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Catherine Harmer is Professor of Cognitive Neuroscience in Department of Psychiatry. In her collaboration story, Catherine shares her extensive experience of collaborating with major industry partners, and offers tips for working with industry.

Photo of Catherine Harmer, alongside a quote "I think there can be really fruitful collaborations between academics and industry to drive forward innovation in mental health research and treatment."

Could you briefly tell us about your experience of working with industry? 

My work focuses on the psychological mechanisms of antidepressant drug action and therefore provides a natural link for collaborations with industry. I’ve worked with industry in different ways as part of this work – to provide cognitive biomarkers to help in treatment development and selection of novel antidepressants as well as to facilitate access to unlicensed compounds of significant scientific interest to the field of depression which we have used in our own studies. 

We have worked with a number of large and smaller pharmaceutical companies over the years, including Servier, Lundbeck, UCB, Zogenix and Johnson & Johnson.  We have also benefitted from an MRC-based asset sharing scheme with Pfizer to explore a novel 5HT4 agonist in depression. 

How long have you been working with industry  

I started to work with P1vital, a specialised clinical research organisation, who helped forge links with industryOur first collaboration was with Servier who had developed a novel antidepressant, agomelatine, and were interested in understanding it’s effects on cognitive and emotional function. We conducted a study in Oxford exploring the effects of two different doses of agomelatine vs placebo on emotional processing as part of this, showing the likely optimal starting dose. Since then we have been involved in working with other companies such as Lundbeck, showing for example, a neural signature for cognitive improvement following treatment with their multimodal antidepressant vortioxetineThese findings were also used in regulatory submissions to demonstrate that the effects of vortioxetine were not pseudo-specific i.e. that it had a direct effect on cognition even in healthy controls rather than being a non-specific side effect of changes in overall depression severity. Together with other evidence, this was used to update the label for virotixetine to include patients with cognitive difficulties.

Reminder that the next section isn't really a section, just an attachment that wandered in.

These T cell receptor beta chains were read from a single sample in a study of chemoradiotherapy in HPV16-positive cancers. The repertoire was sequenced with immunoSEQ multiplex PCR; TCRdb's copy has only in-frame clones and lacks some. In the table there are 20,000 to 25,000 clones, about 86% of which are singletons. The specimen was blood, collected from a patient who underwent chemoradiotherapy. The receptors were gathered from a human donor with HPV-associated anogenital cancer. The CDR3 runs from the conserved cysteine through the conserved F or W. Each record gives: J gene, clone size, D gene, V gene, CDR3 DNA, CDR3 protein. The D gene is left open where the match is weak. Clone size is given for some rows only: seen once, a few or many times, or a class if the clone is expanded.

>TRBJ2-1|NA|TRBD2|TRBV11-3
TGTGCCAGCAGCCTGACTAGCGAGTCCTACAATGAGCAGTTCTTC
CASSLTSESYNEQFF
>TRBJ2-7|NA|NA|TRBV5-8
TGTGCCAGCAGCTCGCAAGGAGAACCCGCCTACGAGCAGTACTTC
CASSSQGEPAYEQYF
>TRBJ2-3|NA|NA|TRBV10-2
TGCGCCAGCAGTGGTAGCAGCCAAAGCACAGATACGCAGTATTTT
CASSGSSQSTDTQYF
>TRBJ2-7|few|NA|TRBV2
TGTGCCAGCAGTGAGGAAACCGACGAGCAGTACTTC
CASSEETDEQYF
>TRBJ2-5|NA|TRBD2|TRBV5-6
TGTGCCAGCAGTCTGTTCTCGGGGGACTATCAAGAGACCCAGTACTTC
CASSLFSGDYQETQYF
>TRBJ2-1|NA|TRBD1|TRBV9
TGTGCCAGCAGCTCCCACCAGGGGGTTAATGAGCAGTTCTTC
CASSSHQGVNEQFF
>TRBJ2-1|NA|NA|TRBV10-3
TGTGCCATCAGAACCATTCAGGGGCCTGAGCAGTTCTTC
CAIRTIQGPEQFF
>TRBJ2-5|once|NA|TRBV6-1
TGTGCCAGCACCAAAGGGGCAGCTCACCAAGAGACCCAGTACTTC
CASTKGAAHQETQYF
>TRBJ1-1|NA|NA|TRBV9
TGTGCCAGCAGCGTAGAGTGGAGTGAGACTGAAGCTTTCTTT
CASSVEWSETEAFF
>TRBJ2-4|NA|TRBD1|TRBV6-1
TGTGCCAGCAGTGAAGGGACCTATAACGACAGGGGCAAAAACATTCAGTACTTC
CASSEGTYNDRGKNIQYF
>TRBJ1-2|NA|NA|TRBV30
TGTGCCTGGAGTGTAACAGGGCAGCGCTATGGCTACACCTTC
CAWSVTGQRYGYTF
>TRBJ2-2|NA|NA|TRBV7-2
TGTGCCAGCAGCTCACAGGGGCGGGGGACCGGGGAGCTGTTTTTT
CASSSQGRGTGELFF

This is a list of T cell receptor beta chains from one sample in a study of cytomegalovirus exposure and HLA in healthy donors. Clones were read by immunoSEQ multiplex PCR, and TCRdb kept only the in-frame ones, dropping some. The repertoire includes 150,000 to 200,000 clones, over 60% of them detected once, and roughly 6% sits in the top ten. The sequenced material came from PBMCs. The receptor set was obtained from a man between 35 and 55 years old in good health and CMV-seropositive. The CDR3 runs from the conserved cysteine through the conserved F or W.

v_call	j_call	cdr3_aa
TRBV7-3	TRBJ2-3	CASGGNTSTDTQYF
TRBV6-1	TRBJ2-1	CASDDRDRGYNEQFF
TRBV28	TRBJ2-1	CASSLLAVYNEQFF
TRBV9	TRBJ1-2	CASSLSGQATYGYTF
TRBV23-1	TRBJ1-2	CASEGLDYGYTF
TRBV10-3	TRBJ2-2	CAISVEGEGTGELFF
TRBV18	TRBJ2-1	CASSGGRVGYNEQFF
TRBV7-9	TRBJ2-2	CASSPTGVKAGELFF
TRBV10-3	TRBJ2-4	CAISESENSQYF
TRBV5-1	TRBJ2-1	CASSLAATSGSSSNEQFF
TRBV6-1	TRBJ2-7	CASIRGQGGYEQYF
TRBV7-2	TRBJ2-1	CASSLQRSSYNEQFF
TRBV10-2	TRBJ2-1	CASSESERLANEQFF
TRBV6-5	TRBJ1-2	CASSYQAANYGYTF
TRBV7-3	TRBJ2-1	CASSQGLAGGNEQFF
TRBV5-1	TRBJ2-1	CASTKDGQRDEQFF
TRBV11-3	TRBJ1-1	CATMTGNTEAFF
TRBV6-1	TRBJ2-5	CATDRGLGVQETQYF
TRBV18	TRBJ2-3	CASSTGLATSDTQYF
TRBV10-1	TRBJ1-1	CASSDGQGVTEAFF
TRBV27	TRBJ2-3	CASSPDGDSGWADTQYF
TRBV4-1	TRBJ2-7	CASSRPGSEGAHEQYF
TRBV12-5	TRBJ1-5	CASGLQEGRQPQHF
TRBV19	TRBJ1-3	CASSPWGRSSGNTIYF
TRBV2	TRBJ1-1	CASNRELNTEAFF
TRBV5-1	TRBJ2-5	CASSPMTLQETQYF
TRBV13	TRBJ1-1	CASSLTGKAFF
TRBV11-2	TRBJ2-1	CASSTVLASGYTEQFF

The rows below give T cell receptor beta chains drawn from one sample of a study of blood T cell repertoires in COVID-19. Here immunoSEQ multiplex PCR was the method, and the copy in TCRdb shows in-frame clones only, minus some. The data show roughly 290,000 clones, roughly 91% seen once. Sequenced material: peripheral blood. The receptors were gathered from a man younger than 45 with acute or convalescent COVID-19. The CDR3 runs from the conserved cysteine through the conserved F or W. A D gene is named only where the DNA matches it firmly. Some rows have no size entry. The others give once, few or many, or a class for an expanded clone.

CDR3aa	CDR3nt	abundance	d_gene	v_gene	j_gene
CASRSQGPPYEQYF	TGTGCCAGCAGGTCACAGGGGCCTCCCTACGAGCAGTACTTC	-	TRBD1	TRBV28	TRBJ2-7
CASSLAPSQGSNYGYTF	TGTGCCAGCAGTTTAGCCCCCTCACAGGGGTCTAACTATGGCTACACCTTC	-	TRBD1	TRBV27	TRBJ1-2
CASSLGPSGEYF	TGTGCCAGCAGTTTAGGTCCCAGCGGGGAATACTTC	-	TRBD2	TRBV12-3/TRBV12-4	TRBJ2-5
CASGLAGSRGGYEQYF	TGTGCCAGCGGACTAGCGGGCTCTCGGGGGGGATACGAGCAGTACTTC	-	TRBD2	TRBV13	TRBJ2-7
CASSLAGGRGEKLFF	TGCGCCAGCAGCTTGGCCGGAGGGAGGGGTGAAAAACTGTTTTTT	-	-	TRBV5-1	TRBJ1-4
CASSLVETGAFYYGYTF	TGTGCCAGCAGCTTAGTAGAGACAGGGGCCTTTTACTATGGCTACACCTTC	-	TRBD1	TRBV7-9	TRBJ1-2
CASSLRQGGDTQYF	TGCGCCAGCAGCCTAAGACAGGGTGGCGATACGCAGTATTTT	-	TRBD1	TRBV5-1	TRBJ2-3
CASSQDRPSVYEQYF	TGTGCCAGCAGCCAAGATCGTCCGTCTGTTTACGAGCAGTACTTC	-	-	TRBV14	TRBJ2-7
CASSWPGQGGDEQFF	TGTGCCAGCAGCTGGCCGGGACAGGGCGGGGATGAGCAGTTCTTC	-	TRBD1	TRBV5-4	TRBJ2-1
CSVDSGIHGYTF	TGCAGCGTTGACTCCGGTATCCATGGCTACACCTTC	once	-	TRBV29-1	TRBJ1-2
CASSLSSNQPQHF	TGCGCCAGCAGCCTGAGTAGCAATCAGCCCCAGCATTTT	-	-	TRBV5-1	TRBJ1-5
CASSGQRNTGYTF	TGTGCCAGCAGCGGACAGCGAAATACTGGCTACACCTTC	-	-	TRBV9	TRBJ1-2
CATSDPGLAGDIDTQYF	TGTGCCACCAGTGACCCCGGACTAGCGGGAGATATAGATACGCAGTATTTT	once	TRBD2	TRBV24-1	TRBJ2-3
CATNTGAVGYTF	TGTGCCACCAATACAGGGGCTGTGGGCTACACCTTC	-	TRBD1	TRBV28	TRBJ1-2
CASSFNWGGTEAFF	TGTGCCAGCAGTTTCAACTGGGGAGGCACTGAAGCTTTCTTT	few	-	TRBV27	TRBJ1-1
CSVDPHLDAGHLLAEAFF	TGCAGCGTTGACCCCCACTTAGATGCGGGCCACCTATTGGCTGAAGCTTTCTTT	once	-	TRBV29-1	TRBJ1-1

Have there been other routes that led to collaborations 

We have worked a lot with industry together with P1vital but also through networking at conferences and specialist meetings. We have also benefitted from pharmaceutical company collaborations with the University of Oxford, for example through the UCB-Oxford alliance. 

What motivates you to engage with them?  

My main motivation to work with industry is to translate our academic findings into meaningful improvements in medicines available for patients with anxiety and depression. Our work has the potential to uncover new targets for clinical development as well as a means to screen and select new treatments for depression, prior to clinical testing, therefore helping to improve decision making and new possibilities for patients who are not helped by current treatments. I think there can be really fruitful collaborations between academics and industry to drive forward innovation in mental health research and treatment. 

Top three tips on working with industry  

My top tips would be to engage in meaningful conversations with relevant industry members, to understand what kind of joint research might be interesting to you both – rather than by ‘cold-calling’ or submitting an application on the off chance. I would be prepared to have many more conversations together as you draft your idea and proposal, with the actual written part of the application being relatively brief but to the point. I would also engage with experts within your department and university for advice on costing, models of collaboration, timelines and contractual/regulatory requirements. 

What has been your experience of working with the Business Partnerships Office? 

The Business Partnership Office has provided really essential support for our collaborations with industry, from flagging up opportunities all the way through to support in contracting and costing for relevant collaborations. 

Are there any other initiatives where you’re engaging with industry? 

As part of our NIHR Oxford Health BRC, we have set up an experimental medicine and industry partnership, led by Susannah Murphy. This provides a platform for translating and communicating our scientific findings to industryAs an example, we are part of a team setting up a translational science day with academic members and industry representatives involving talks and workshops co-chaired with industry on Monday 16 September.